6-year-old Oregon boy donates his own money to firefighters after hearing about wildfire deaths

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PORTLAND, Ore. -- As the smoke from wildfires spread into Portland, Oregon, it made one little boy in the area curious.

The six-year-old heard about firefighters putting their lives in danger to fight fires in the state of Washington. So he decided he wanted to help.

It's a wonder really, the things six-year-old Abay Milner comes up with; his Lego creations, and the words he concocts. The soon to be first grader is always asking questions, always wanting to know more.

So when a thick smoky haze settled in over Portland this weekend he thought:

"’Where’s the smoke coming from?’ Is the first thing I thought, and then ‘why is the smoke all the way here in Portland?’ And then, ‘there's a wildfire?  Where is the wildfire?’  And then I thought, 'oh it’s far away. That's good. No ashes in smoke, no ashes,'" recalled a pondering Milner.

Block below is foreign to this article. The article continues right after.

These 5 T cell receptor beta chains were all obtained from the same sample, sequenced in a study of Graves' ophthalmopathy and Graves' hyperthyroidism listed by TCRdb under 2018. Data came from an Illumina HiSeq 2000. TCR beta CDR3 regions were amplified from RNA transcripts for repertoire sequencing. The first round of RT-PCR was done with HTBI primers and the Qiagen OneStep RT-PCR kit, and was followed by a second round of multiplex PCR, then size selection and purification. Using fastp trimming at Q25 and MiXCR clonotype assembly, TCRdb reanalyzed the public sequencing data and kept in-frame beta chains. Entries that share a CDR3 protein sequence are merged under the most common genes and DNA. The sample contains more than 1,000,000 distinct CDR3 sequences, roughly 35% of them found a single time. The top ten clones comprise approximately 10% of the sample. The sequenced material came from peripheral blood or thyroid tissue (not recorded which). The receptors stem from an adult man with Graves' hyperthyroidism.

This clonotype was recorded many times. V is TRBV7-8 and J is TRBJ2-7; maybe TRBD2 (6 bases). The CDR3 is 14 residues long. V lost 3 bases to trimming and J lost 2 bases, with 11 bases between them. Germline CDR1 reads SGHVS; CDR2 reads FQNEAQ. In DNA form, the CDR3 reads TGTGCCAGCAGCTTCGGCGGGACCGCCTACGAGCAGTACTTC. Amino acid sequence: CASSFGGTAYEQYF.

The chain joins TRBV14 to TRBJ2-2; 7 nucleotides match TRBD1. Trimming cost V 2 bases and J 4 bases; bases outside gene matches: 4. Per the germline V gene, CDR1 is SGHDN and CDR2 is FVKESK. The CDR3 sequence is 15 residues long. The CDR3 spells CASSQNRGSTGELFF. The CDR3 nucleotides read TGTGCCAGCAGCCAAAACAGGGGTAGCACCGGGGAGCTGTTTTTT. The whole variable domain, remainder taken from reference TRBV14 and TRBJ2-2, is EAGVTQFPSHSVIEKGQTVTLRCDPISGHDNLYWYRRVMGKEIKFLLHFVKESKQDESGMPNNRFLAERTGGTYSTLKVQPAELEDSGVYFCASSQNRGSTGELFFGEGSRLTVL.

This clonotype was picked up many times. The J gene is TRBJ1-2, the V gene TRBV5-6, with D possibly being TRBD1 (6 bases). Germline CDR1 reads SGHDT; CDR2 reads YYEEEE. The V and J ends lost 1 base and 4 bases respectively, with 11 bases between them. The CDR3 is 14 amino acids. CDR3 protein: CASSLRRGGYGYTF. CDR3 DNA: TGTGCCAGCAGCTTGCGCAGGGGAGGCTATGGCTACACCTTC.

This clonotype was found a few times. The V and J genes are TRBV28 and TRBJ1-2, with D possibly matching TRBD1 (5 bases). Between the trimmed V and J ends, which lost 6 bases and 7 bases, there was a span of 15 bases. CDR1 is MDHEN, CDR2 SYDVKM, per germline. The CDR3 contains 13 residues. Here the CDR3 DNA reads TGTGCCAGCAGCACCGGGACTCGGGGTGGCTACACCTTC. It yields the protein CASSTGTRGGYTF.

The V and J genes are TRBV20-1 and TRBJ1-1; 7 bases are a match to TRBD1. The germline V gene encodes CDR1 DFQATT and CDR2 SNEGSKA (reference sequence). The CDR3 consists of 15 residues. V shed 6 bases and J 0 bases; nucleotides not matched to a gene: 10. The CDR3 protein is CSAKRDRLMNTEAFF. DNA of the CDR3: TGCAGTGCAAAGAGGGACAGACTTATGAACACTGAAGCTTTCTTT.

But then he knew he had to do something.

"We heard about three firefighters who died," he said.

A drawing perhaps, to show his support.

"I wrote 'for firefighters who died in wildfires' memory box and I said 'from Abay, thank you for risking your life to save others,'" said Milner.

The guys at Fire Station 13 had no idea what was coming their way.

"Boy walked up with mother, had a little box with him said he had gift give us,” said Firefighter Kevin Dolphin. "Because he had heard about fire fighters that passed away up in Washington."

Little Abay Milner handed over that box, and inside was more than just a letter.

"I put all of my giving away money in it.  I wanted to give a present that's really all I had,” said Milner.

Some $20 in change he'd been saving up. He calls it “his giving away money.”

"I thought awesome that he kind of took that upon self to save money, money he could spend on something for himself, eh gave to us,” said Dolphin.

It's a small gesture, from the big-hearted six-year-old.

"Sometimes the best time to do is when you feel like doing it,” said Milner.

A thank you to the heroes on the fire lines.

"I don't know who these guys are, but I felt sad that they had to have that kind of death. They risk their lives for others they don't even know,” said Milner.